The move comes as North Korean leader Kim Jong-un aggressively ramps up his ballistic missile test program.


It also follows US President Donald Trump’s decision on Thursday to fire 59 Tomahawk missiles into a Syrian airfield to “send a message” to Syria President Bashar Al-Assad after chemical weapons were used on citizens in Idlib province.

“Third Fleet ships operate forward with a purpose: to safeguard US interests in the Western Pacific,” said Commander Dave Benham, spokesman for the US Pacific Command.

“The number one threat in the region continues to be North Korea, due to its reckless, irresponsible, and destabilising program of missile tests and pursuit of a nuclear weapons capability.”

North Korea launched a ballistic missile on Wednesday into the East Sea just ahead of Mr Trump’s meeting in Florida with Chinese President Xi Jinping.

Watch: Japan and South Korea condemn North Korean aggression

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North Korea’s nuclear and missile programs were one of the top issues on the agenda, with China and its economic influence considered key to taming the North Korean dictator.

US Secretary Rex Tillerson said America’s “policy of strategic patience has ended” with North Korea and “all options are on the table” while Australian Foreign Minister Julie Bishop has condemned North Korea for its “total disregard” of global security.

The USS Carl Vinson-led strike group’s presence in the region will likely escalate tensions.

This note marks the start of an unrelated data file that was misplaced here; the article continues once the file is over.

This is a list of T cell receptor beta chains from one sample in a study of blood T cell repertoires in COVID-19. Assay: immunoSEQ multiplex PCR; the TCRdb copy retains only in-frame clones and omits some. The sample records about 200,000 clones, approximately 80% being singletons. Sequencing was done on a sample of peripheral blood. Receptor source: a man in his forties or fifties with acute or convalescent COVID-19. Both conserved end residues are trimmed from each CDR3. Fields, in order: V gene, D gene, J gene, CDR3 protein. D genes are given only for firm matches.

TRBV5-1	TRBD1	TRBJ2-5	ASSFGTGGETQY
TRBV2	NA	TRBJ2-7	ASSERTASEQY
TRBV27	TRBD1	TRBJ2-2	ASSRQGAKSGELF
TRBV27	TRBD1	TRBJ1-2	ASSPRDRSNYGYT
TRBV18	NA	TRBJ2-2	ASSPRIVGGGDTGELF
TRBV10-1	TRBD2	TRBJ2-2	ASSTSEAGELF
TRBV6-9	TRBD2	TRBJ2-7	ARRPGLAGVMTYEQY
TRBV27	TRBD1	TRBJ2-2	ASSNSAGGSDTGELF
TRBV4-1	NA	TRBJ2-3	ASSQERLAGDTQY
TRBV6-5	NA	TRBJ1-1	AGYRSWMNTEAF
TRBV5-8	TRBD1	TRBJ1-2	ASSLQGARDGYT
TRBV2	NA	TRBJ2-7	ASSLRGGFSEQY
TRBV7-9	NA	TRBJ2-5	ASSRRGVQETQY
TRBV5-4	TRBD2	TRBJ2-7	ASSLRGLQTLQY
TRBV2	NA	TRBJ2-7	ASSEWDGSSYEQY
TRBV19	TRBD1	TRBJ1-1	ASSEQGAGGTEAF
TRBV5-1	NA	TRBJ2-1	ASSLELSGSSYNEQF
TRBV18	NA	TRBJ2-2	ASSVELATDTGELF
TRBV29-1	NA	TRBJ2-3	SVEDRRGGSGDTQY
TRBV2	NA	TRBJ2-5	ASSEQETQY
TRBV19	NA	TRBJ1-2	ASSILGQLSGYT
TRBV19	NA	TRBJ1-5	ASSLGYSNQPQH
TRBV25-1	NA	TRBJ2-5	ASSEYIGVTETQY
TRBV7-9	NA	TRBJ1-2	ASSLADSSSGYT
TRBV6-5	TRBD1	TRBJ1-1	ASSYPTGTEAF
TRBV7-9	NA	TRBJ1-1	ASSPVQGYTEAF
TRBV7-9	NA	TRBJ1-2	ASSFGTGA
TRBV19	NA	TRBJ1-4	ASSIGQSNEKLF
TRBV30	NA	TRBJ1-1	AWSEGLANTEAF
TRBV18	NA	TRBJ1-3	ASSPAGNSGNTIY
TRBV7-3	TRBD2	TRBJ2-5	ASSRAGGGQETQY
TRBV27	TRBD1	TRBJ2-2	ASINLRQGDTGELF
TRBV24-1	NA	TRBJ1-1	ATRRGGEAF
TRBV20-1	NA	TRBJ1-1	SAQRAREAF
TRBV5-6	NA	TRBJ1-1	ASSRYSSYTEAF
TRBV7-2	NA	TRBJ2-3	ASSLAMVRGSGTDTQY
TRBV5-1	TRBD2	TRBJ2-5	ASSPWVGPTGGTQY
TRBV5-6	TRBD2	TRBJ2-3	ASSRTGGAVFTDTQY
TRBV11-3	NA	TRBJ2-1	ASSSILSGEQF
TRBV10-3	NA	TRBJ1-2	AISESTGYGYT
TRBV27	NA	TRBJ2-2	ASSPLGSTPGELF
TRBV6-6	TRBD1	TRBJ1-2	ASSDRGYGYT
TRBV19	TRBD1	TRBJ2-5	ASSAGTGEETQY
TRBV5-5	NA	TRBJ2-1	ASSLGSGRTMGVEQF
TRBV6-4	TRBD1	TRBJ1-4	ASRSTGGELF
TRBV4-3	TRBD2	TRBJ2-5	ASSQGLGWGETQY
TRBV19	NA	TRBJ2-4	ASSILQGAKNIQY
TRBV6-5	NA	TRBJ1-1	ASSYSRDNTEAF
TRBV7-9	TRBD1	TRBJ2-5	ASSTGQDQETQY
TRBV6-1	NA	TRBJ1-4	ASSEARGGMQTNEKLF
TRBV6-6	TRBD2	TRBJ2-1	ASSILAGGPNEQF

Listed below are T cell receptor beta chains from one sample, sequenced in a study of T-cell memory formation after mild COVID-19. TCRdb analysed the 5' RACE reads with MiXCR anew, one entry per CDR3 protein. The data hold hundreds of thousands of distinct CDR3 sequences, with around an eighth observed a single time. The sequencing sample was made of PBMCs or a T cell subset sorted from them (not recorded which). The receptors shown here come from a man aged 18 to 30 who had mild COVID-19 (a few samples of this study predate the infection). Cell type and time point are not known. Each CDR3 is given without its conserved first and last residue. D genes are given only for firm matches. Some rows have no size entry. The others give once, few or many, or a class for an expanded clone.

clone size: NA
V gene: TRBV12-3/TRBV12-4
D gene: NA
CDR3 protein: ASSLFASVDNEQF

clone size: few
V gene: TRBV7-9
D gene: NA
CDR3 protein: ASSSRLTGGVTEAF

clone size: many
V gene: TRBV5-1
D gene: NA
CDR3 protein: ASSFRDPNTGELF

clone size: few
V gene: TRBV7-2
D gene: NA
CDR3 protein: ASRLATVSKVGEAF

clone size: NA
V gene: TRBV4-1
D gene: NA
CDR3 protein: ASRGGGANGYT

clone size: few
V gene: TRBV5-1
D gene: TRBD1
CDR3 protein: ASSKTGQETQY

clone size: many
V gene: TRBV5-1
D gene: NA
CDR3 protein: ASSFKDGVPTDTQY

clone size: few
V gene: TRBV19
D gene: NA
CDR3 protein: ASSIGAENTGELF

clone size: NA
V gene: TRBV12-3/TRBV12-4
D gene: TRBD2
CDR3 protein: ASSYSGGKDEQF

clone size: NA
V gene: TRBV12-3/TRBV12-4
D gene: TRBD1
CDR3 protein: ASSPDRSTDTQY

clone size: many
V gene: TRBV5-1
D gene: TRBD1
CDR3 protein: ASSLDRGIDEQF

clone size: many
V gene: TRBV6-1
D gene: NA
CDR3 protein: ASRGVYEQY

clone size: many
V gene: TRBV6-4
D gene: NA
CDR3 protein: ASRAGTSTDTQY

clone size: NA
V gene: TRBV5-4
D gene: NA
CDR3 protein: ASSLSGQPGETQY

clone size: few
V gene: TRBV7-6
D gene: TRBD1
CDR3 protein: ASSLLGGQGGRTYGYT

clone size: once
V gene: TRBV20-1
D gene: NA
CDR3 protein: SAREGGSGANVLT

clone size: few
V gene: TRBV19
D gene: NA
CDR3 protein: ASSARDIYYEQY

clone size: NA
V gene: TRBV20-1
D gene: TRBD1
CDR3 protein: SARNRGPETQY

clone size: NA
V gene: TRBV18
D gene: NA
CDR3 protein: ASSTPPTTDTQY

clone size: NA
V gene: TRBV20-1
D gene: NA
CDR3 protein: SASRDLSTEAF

A supercarrier is the largest type of aircraft carrier.

“US Pacific Command ordered the Carl Vinson strike group north as a prudent measure to maintain readiness and presence in the Western Pacific,” Commander Benham said.


Stockholm suspect an IS sympathiser who ‘partied and drank’: media

Media quoted his colleagues as saying he was not “particularly religious” and that he “partied and drank”.


Swedish dailies Expressen and Aftonbladet meanwhile named the man as Rakhmat Akilov and published his picture on Sunday.

Swedish police have only identified the suspect as a 39-year-old Uzbek national. He is accused of barrelling a stolen beer truck down a busy pedestrian street on Friday afternoon, mowing down shoppers before smashing into the facade of the Ahlens department store.

Four people were killed — two Swedes including an 11-year-old girl, a British man and a Belgian woman — and 15 others were injured.

The suspect was arrested Friday evening in Marsta, a suburb around 40 kilometres (25 miles) north of Stockholm.

According to sources close to the investigation cited by various media, the suspect, bloodied from the crash and with shattered glass on his clothes, fled the scene and ran into the nearby T-centralen subway station, taking advantage of the panic to blend into the crowd.

At 2:55 pm (1255 GMT), video surveillance cameras caught him in the subway system.

He took an express train to Stockholm’s Arlanda airport, leaving a bloody trail all the way from central Stockholm, reports said.

He then picked up a bus from the airport to Marsta. His odd behaviour at a petrol station convenience store raised sales clerks’ attention, who alerted police.

Police arrested the man at the wheel of a white van, various media reported, and placed him under arrest on suspicion of a “terrorist crime (by committing) murder”.

Expressen reported Sunday he had allegedly confessed to the crime, telling investigators he was “pleased with what he had done” and had “accomplished what he set out to do”.

Gone underground

Investigators have meanwhile remained relatively tight-lipped about the suspect.

According to police, he applied for a permanent residency permit in 2014 but was rejected in 2016.

“In December 2016, he was informed by the Migration Agency that he had four weeks to leave the country. In February 2017, the case was handed over to the police to carry out the order, since the person had gone underground,” a senior police official, Jonas Hysing, said.